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The minute handwork of making masks was what appealed to Anthony. If someone had told him five years ago that he would do it for a living, that he would sell off pretty much everything he owned and apprentice at the premiere Maschere in Venice, he would have called the loony squad to come and pick them up; but that was exactly what he'd done.
The life of an artist had always called to him, and he took art classes in high school, excelled in them, but in college he chose to follow his mother's advice and get a business degree, something he could really use, she said, something that would support him. He let his creative side out by taking long vacations to exotic locales, and taking picture after picture. From Mexico to the Bahamas to Europe, he spent his hard-earned money on lavish hotel packages and wandered side streets snapping photos of strangers and staircases and doorways.
The trip to Venice during Carnevale was what did him in. The city was cold, and the wind off the water bit right into him, but the spectacle that was the renewed Carnevale fascinated him. The masks and the costumes and the lavish parties were a visual feast that he simply could not resist. And when Anthony wandered into the Laboratorio Artigiano Maschere, near San Giovanni e Paolo, he was utterly lost.
Niccolo, one of the master maskmakers there, had sat and let Anthony throw questions at him in broken Italian for hours, laughing at his terrible accent and encouraging his interest. The man was a third generation puppeteer and had started in the mask business in 1979, when the Carnevale was revived after several hundred years of obscurity.
The history of it fascinated him, the citycaptivated him, and when Niccolo offered to let him come back to the studio the next day and mold his own mask, Anthony readily agreed. He found something in the plaster and papier-mache and the paint and spangles, something that truly called to him, and Niccolo seemed to agree. Before he ever left Venice he had an offer to come back and apprentice with the man. All he had to do was arrange the visa.
And quit his job. And tell his mother.
Six weeks later he was back in Venice, living just off the Strada Nuova, within spitting distance of the Ca D'Oro, on one floor in a converted palazzo that he paid 250,000 euro for, which was ridiculously cheap as condos went. Hell, he couldn't get one for that price in New York, that was for damned sure. There was a piece or two of seventeenth-century fresco on his walls, and a ceiling made of heavy beams painted gold, with disturbingly squid-like chandeliers of Murano glass, and he couldn't be happier. A little old lady named Annamaria lived one floor up from him, and if he hauled her garbage out on Thursdays, she did his laundry on Saturdays.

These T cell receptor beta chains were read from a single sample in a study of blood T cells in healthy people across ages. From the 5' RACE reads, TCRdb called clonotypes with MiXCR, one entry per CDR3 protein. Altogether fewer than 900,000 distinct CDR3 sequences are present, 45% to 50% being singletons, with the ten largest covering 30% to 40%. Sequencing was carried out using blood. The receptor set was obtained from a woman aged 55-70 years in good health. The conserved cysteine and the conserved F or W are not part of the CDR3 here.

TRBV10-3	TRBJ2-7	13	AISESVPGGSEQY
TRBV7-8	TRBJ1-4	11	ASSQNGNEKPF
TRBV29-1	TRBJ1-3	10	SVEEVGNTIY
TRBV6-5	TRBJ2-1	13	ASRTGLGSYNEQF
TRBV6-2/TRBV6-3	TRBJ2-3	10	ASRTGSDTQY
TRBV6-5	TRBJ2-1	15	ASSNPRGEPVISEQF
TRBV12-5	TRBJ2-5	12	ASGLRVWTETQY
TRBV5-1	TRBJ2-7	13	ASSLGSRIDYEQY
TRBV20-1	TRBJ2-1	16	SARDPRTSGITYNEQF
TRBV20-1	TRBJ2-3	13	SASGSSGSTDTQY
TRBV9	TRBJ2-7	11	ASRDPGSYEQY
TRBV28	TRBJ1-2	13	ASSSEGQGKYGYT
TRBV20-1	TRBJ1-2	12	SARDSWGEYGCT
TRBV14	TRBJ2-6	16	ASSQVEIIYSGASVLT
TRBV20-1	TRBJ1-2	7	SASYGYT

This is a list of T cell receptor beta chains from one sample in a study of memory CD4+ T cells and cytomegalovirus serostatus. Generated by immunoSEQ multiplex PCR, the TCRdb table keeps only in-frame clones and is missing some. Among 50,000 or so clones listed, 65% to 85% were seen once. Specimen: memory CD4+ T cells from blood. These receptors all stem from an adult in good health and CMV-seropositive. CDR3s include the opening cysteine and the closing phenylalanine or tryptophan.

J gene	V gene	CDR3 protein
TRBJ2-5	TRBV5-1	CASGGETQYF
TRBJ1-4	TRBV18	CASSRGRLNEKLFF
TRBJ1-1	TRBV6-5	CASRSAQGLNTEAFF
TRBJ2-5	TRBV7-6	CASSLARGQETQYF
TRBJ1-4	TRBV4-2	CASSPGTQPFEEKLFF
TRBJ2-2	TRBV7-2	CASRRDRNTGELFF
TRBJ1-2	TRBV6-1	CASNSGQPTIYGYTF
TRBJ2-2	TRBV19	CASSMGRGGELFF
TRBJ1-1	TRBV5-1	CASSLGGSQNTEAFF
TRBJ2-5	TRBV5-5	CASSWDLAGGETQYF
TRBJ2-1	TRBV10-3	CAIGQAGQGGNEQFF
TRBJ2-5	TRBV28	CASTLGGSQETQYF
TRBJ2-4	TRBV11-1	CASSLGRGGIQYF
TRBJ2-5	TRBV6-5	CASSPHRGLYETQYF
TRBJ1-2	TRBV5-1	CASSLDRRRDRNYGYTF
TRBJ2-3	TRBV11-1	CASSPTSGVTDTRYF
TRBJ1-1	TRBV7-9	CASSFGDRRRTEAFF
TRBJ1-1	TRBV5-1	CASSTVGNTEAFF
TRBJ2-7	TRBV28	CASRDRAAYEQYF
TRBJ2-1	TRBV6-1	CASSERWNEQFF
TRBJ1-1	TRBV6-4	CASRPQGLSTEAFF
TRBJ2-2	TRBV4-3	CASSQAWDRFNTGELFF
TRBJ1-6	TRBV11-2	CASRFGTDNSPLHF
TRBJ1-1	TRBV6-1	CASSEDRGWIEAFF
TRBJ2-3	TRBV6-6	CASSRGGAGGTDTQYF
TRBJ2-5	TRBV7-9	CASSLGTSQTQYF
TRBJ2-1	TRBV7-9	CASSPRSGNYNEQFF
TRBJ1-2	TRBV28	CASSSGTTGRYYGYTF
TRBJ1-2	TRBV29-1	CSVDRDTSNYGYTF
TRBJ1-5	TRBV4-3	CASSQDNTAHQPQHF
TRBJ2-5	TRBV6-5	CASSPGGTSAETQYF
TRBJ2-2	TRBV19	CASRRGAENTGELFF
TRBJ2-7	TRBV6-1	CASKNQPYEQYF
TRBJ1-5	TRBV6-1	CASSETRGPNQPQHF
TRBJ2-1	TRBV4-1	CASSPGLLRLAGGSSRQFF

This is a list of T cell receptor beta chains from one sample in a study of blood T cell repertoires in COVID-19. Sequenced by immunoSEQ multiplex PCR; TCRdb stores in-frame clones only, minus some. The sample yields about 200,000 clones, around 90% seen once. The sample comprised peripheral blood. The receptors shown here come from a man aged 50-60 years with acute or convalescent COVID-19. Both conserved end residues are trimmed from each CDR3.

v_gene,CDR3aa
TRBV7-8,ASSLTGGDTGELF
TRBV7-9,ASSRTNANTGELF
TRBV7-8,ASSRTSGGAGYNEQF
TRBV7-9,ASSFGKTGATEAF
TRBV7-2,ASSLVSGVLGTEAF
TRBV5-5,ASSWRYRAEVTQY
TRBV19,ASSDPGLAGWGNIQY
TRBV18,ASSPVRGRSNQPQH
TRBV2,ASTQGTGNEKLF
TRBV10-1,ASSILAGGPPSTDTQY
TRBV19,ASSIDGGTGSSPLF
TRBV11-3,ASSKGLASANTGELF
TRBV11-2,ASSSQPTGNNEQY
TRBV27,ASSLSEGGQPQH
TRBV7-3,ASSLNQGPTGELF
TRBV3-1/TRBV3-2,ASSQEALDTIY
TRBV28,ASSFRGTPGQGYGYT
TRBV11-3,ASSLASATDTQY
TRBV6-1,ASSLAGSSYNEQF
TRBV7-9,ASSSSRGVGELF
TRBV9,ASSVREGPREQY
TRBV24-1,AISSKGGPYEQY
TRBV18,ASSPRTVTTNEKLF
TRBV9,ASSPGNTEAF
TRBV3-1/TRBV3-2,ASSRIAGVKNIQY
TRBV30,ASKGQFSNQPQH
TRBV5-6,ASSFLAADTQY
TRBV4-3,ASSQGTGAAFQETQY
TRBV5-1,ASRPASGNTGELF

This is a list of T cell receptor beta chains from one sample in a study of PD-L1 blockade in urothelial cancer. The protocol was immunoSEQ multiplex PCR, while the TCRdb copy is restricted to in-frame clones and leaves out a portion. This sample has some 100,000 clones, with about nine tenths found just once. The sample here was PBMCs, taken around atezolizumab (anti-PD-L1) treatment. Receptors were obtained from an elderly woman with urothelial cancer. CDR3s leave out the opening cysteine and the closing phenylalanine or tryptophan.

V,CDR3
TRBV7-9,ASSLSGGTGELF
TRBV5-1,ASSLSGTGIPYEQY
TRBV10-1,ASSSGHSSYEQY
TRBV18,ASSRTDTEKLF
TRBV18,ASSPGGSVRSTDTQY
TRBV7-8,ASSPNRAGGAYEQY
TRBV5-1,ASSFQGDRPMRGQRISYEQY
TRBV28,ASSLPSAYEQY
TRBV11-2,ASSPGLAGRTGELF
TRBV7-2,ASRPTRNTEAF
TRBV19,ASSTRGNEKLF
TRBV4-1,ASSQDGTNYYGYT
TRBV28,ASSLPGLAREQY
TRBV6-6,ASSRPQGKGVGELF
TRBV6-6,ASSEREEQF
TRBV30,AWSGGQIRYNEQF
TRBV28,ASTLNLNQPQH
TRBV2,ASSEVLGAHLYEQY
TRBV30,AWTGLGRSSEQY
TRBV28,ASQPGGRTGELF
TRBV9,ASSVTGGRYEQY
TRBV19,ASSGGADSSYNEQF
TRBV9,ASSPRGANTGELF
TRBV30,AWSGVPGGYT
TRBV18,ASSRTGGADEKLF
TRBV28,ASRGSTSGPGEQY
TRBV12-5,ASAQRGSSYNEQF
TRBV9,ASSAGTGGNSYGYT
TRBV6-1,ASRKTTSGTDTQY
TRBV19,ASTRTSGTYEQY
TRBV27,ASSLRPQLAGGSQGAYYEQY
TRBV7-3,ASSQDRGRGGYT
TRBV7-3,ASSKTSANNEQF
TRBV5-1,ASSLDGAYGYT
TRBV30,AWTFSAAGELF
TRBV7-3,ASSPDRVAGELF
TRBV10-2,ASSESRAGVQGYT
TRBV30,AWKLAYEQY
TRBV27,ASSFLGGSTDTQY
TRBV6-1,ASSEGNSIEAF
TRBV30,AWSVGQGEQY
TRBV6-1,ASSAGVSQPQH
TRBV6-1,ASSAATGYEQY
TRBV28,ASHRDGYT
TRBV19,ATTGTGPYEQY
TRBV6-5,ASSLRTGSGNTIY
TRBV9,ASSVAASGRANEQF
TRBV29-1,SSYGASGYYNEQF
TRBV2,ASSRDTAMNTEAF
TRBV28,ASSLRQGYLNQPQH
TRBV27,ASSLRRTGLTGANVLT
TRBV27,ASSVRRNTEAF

He was ... amazingly content. The process of making masks was immensely satisfying to him. The clay mold came first, and that was where he got to really branch out, well, after the first few months of making the traditional forms and proving he could master them. The Bauta, or white half mask and black veil that came with a tricorn hat, the Medico della Peste, with its plague-resistant nose and funny spectacles, the gatto, or cat, which was a cat-shaped half-mask, and so on had to be completed to Niccolo's satisfaction before he could design his own. Once he had--and Niccolo said he was a quick study--he was able to work on his own masks, fantasy masks as they called the non-traditional artist's fancies.
His mother called weekly. Some days she pleaded with him to come home. Other days she sounded almost happy for him. He assured her he was eating, and that he had plenty of money left, and that yes he was wearing his scarf. She, in turn, told him about his Uncle Emilio's gout, and how her Greek neighbor got arrested for slaughtering lambs in the back yard, and occasionally how proud she was of him, even though she hated him for leaving her.
Within a few months, Anthony was used to being called Antonio, his Italian was getting much better, and his mask making skills were such that Niccolo wanted to set him up with a shop of his own. And for the first time since he set aside his artistic dreams and went to college, Anthony Tandino was well and truly happy.
Posted March 14, 2013
Posted March 17, 2014
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